Bismillahfor this means “I begin with the name of Allah”.

“When one of you eats, he should mention Allah’s name; if he forgets to mention Allah’s name at the beginning, he should say:

Bismillaahi fee awwalihi wa aakhirihi

“I begin with the name of Allah at the beginning and at the end of it (i.e.  this meal).”[1]

Eating and drinking with the right hand

Eating with the right hand is obligatory for Muslims unless there is an excuse such as illness or injury.  The left hand is usually used to clean the body of filth and impurities while the right hand is used for eating, passing objects from one person to another and for shaking hands.  Prophet Muhammad also advised us in his Sunnah that Satan eats with his left hand therefore the believers should refrain from anything that causes them to  resemble Satan.

Prophet Muhammad said, When any one of you intends to eat, he should eat with his right hand, and when he (intends) to drink he should drink with his right hand, for Satan eats with his left hand and drinks with his left hand.[2]

“When I was a young boy in the care of the Messenger of Allah, my hand used to wander all over the platter (of food).   The Messenger of Allah said to me, ‘O young boy, say Bismillah (I begin with the name of Allah), eat with your right hand, and eat from what is directly in front of you’.”[3]

Eating with one’s hand is a way of emulating Prophet Muhammad and his companions, and as such is a recommended and rewardable act, however, the use of forks, spoons and knives is not prohibited. 

Good manners

In situations where everyone eats from a common platter or serving dish, taking the food that is directly in front of you is considered good manners.  Reaching over others or searching for the most delicious pieces of food can make your dining companions uncomfortable and cause you to appear ungrateful or greedy.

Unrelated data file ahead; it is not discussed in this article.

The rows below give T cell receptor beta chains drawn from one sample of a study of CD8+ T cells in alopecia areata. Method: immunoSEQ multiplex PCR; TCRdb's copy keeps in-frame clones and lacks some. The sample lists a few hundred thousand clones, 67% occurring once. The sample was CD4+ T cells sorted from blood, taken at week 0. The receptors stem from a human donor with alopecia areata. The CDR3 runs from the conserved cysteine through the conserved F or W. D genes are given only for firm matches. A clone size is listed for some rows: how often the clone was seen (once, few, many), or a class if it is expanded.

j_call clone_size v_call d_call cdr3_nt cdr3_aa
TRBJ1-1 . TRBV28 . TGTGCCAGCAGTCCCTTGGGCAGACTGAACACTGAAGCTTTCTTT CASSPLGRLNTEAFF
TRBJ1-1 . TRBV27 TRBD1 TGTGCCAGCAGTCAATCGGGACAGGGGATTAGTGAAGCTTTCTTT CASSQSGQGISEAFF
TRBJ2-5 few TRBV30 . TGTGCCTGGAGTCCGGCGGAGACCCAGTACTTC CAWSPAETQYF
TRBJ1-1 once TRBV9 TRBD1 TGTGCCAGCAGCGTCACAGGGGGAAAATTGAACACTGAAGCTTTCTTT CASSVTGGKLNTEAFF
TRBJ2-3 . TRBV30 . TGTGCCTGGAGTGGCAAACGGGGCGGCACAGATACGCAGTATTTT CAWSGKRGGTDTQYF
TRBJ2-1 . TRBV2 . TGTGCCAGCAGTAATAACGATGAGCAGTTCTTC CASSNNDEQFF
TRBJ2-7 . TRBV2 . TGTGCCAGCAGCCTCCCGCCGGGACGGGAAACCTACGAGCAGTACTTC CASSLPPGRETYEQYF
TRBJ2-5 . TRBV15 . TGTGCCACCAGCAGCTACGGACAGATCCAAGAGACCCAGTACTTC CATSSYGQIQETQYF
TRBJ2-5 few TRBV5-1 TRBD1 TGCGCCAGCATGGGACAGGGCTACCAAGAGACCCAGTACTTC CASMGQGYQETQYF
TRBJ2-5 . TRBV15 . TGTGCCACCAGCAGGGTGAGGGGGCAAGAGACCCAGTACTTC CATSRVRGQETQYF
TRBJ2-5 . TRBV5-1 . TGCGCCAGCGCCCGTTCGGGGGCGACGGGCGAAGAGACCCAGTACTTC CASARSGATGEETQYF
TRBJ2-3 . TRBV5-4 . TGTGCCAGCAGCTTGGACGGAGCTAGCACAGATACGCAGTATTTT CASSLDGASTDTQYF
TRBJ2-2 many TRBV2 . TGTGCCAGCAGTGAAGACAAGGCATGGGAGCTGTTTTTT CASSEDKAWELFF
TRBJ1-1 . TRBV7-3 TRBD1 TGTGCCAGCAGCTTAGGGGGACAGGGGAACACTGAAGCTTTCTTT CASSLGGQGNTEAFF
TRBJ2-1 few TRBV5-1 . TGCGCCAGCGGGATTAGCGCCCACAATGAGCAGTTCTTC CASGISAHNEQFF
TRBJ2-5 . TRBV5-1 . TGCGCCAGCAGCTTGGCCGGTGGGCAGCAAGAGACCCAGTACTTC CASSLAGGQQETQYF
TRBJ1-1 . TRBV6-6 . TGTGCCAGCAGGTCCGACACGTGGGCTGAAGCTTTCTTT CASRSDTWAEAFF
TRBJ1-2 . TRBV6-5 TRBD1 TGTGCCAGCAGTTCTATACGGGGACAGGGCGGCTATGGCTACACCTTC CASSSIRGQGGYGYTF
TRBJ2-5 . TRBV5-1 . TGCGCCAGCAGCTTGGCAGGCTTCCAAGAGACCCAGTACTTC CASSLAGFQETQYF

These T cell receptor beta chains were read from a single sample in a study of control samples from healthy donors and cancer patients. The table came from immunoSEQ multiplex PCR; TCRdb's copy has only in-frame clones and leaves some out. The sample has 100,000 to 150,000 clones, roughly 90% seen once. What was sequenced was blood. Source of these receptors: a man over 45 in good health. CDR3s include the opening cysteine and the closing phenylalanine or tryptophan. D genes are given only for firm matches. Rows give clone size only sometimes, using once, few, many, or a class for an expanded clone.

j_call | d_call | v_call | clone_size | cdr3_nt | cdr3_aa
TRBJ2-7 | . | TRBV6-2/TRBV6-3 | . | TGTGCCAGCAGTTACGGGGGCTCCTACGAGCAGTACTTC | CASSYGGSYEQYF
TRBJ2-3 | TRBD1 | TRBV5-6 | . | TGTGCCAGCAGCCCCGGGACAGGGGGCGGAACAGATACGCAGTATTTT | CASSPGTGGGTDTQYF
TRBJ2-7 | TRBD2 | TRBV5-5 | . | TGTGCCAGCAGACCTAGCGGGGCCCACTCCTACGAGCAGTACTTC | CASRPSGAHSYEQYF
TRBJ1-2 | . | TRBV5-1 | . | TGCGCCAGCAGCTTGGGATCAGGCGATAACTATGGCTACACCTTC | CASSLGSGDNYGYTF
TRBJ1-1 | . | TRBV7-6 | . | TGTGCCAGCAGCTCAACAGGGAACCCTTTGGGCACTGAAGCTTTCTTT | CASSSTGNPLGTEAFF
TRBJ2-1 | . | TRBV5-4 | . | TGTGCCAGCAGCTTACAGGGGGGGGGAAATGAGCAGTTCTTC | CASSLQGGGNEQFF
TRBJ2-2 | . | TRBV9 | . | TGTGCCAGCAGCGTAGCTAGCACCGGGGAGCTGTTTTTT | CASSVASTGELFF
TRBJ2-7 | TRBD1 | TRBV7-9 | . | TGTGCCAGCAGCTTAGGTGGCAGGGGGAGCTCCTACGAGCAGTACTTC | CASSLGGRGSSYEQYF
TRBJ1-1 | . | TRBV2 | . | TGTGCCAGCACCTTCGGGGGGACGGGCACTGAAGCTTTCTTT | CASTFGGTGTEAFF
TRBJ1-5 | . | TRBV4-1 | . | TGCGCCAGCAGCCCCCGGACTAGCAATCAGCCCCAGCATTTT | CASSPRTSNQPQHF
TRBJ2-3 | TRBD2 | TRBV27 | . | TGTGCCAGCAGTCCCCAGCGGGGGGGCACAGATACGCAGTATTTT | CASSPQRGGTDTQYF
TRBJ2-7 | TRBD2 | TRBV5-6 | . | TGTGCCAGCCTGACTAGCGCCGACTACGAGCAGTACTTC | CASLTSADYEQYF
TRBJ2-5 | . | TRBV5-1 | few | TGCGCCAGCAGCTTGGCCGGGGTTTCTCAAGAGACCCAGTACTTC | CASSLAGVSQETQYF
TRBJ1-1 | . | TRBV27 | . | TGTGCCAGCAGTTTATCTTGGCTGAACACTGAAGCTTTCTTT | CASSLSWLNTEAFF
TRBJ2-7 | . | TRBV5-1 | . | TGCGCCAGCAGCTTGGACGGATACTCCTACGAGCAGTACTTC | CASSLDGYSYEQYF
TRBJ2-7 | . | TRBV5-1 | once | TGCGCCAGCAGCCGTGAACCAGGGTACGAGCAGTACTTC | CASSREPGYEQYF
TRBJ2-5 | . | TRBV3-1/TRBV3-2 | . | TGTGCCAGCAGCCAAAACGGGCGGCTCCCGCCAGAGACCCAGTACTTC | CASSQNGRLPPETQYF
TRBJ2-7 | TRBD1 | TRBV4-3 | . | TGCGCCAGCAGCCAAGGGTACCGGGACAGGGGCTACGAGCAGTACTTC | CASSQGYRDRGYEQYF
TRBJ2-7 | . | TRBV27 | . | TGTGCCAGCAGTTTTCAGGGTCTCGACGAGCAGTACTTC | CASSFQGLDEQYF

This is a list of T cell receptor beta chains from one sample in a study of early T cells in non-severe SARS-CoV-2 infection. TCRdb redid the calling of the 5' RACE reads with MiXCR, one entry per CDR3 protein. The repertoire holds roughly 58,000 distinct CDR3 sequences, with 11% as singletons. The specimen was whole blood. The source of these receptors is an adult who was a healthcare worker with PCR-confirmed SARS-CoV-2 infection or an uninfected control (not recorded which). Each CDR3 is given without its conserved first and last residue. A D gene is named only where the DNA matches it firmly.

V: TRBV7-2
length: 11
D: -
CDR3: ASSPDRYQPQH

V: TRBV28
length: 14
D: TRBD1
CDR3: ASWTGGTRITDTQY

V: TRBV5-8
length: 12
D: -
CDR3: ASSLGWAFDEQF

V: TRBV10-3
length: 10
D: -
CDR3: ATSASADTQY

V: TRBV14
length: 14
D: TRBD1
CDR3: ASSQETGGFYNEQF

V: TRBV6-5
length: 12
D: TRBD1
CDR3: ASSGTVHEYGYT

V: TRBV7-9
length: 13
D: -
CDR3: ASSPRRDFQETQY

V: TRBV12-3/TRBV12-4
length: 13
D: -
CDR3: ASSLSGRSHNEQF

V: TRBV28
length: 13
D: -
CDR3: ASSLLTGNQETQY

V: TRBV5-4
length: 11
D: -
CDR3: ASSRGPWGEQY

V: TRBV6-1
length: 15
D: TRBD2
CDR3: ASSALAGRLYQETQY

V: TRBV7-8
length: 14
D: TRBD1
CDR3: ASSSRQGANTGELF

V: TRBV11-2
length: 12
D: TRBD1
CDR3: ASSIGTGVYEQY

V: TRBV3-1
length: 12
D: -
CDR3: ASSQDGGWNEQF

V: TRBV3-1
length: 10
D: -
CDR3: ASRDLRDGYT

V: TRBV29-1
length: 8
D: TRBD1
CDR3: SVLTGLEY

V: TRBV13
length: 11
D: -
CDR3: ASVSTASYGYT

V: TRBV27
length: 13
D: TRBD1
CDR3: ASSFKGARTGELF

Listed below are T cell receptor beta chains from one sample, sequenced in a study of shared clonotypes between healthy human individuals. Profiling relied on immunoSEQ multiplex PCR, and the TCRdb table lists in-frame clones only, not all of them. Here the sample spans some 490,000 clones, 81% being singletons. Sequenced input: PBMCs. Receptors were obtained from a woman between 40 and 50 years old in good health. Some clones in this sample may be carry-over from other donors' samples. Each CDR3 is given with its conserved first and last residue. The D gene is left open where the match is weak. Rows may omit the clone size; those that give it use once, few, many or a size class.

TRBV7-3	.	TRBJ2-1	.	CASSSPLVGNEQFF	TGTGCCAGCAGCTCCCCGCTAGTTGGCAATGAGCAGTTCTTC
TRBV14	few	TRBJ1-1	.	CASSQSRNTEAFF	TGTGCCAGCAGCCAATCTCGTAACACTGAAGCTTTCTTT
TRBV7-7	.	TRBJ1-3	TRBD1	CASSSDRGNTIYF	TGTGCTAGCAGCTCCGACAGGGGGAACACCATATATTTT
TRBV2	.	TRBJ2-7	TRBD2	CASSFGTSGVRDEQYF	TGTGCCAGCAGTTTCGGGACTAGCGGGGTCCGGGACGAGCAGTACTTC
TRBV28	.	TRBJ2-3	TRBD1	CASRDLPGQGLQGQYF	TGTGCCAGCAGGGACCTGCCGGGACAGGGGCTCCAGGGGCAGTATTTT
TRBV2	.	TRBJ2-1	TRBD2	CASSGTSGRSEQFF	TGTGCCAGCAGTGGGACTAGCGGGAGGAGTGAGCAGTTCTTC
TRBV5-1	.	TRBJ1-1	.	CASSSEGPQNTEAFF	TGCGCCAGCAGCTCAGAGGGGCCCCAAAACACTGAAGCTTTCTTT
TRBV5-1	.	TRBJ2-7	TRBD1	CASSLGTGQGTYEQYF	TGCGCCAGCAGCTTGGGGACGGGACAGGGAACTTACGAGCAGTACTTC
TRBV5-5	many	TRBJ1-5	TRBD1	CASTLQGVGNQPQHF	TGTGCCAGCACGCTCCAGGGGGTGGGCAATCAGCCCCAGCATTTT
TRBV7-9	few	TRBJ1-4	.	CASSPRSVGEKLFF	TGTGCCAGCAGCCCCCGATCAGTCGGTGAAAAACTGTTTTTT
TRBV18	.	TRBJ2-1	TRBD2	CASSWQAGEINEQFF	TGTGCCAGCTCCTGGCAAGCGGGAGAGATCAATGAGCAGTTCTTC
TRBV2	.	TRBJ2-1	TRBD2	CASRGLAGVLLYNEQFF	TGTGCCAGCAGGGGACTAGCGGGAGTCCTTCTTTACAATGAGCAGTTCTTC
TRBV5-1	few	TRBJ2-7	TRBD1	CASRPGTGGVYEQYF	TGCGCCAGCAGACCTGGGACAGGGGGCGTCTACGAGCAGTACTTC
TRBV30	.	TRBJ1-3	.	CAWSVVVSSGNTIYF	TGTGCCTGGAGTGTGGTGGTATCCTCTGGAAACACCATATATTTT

It is from the manners of Islam to respect guests by offering them the choicest food and delivering it in a timely manner.   The guest is then able to respond by hastening to taste and praise the food and by praying for and sending blessings upon the host.  A very pleasant supplication to make for your host is the following:

Allaahumma baarik lahum feemaa razaqtahum, waghfir lahum warhamhum

O Allah, bless them in what You have provided for them, and forgive them and have mercy on them.[4]

It is wrong to criticise food, rather it is better to merely refrain from eating anything you do not like.  Umm Hufaid served Prophet Muhammad  a dish of butter (ghee), cheese and some lizards.  He ate out of the clarified butter and cheese, but left the lizard finding no liking for it.[5]

The good manners inherent in Islam also indicate that a person should not spit or blow his nose whilst eating, nor should he recline while eating.



Footnotes:

[1] At Tirmidhi, Abu Dawood  & Ibn Majah

[2] Saheeh Muslim

[3] Saheeh Bukhari, Saheeh Muslim

[4] Saheeh Muslim

[5] Saheeh Muslim